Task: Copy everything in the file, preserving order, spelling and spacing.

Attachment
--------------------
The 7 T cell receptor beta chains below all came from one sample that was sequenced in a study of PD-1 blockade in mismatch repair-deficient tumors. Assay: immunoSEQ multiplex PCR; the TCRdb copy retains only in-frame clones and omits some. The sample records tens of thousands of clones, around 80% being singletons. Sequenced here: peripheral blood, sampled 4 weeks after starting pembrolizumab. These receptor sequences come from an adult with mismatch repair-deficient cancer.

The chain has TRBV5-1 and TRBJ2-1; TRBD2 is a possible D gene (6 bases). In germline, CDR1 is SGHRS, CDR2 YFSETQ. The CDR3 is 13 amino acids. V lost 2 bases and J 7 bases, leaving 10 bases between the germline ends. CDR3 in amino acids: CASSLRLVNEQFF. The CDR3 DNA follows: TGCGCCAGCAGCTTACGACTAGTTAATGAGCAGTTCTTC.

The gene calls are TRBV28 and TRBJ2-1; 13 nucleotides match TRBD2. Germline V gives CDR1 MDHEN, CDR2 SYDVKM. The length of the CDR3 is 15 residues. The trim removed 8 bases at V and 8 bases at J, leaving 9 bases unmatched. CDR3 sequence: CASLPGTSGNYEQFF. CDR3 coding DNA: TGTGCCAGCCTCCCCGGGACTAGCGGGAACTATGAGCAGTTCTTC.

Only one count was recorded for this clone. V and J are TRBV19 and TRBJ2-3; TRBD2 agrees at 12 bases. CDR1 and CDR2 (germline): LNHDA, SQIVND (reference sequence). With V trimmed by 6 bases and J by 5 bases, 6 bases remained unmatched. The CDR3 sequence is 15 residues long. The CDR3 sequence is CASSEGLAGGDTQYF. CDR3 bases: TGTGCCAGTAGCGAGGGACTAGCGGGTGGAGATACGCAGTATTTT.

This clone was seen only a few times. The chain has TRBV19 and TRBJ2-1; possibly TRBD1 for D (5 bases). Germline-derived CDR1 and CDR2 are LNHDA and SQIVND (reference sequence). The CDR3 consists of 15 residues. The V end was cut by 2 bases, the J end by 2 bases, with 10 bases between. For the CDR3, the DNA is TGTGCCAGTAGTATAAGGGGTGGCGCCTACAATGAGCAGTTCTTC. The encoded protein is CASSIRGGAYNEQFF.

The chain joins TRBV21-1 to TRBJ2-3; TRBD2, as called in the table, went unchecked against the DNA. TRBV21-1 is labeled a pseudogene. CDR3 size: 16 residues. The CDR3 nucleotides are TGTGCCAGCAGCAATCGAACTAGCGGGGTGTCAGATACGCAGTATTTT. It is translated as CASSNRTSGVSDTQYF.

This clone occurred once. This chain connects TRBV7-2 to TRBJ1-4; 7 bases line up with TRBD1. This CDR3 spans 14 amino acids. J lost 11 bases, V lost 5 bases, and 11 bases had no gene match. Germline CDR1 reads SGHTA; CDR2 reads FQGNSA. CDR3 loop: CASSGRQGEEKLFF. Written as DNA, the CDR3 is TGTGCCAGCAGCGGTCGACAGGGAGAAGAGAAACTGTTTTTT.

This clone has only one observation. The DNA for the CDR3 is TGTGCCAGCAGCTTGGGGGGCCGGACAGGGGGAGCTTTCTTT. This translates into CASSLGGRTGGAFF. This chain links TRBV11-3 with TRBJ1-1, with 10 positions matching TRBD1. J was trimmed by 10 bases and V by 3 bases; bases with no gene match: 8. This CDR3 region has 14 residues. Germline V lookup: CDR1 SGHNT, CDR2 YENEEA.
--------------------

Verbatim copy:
The 7 T cell receptor beta chains below all came from one sample that was sequenced in a study of PD-1 blockade in mismatch repair-deficient tumors. Assay: immunoSEQ multiplex PCR; the TCRdb copy retains only in-frame clones and omits some. The sample records tens of thousands of clones, around 80% being singletons. Sequenced here: peripheral blood, sampled 4 weeks after starting pembrolizumab. These receptor sequences come from an adult with mismatch repair-deficient cancer.

The chain has TRBV5-1 and TRBJ2-1; TRBD2 is a possible D gene (6 bases). In germline, CDR1 is SGHRS, CDR2 YFSETQ. The CDR3 is 13 amino acids. V lost 2 bases and J 7 bases, leaving 10 bases between the germline ends. CDR3 in amino acids: CASSLRLVNEQFF. The CDR3 DNA follows: TGCGCCAGCAGCTTACGACTAGTTAATGAGCAGTTCTTC.

The gene calls are TRBV28 and TRBJ2-1; 13 nucleotides match TRBD2. Germline V gives CDR1 MDHEN, CDR2 SYDVKM. The length of the CDR3 is 15 residues. The trim removed 8 bases at V and 8 bases at J, leaving 9 bases unmatched. CDR3 sequence: CASLPGTSGNYEQFF. CDR3 coding DNA: TGTGCCAGCCTCCCCGGGACTAGCGGGAACTATGAGCAGTTCTTC.

Only one count was recorded for this clone. V and J are TRBV19 and TRBJ2-3; TRBD2 agrees at 12 bases. CDR1 and CDR2 (germline): LNHDA, SQIVND (reference sequence). With V trimmed by 6 bases and J by 5 bases, 6 bases remained unmatched. The CDR3 sequence is 15 residues long. The CDR3 sequence is CASSEGLAGGDTQYF. CDR3 bases: TGTGCCAGTAGCGAGGGACTAGCGGGTGGAGATACGCAGTATTTT.

This clone was seen only a few times. The chain has TRBV19 and TRBJ2-1; possibly TRBD1 for D (5 bases). Germline-derived CDR1 and CDR2 are LNHDA and SQIVND (reference sequence). The CDR3 consists of 15 residues. The V end was cut by 2 bases, the J end by 2 bases, with 10 bases between. For the CDR3, the DNA is TGTGCCAGTAGTATAAGGGGTGGCGCCTACAATGAGCAGTTCTTC. The encoded protein is CASSIRGGAYNEQFF.

The chain joins TRBV21-1 to TRBJ2-3; TRBD2, as called in the table, went unchecked against the DNA. TRBV21-1 is labeled a pseudogene. CDR3 size: 16 residues. The CDR3 nucleotides are TGTGCCAGCAGCAATCGAACTAGCGGGGTGTCAGATACGCAGTATTTT. It is translated as CASSNRTSGVSDTQYF.

This clone occurred once. This chain connects TRBV7-2 to TRBJ1-4; 7 bases line up with TRBD1. This CDR3 spans 14 amino acids. J lost 11 bases, V lost 5 bases, and 11 bases had no gene match. Germline CDR1 reads SGHTA; CDR2 reads FQGNSA. CDR3 loop: CASSGRQGEEKLFF. Written as DNA, the CDR3 is TGTGCCAGCAGCGGTCGACAGGGAGAAGAGAAACTGTTTTTT.

This clone has only one observation. The DNA for the CDR3 is TGTGCCAGCAGCTTGGGGGGCCGGACAGGGGGAGCTTTCTTT. This translates into CASSLGGRTGGAFF. This chain links TRBV11-3 with TRBJ1-1, with 10 positions matching TRBD1. J was trimmed by 10 bases and V by 3 bases; bases with no gene match: 8. This CDR3 region has 14 residues. Germline V lookup: CDR1 SGHNT, CDR2 YENEEA.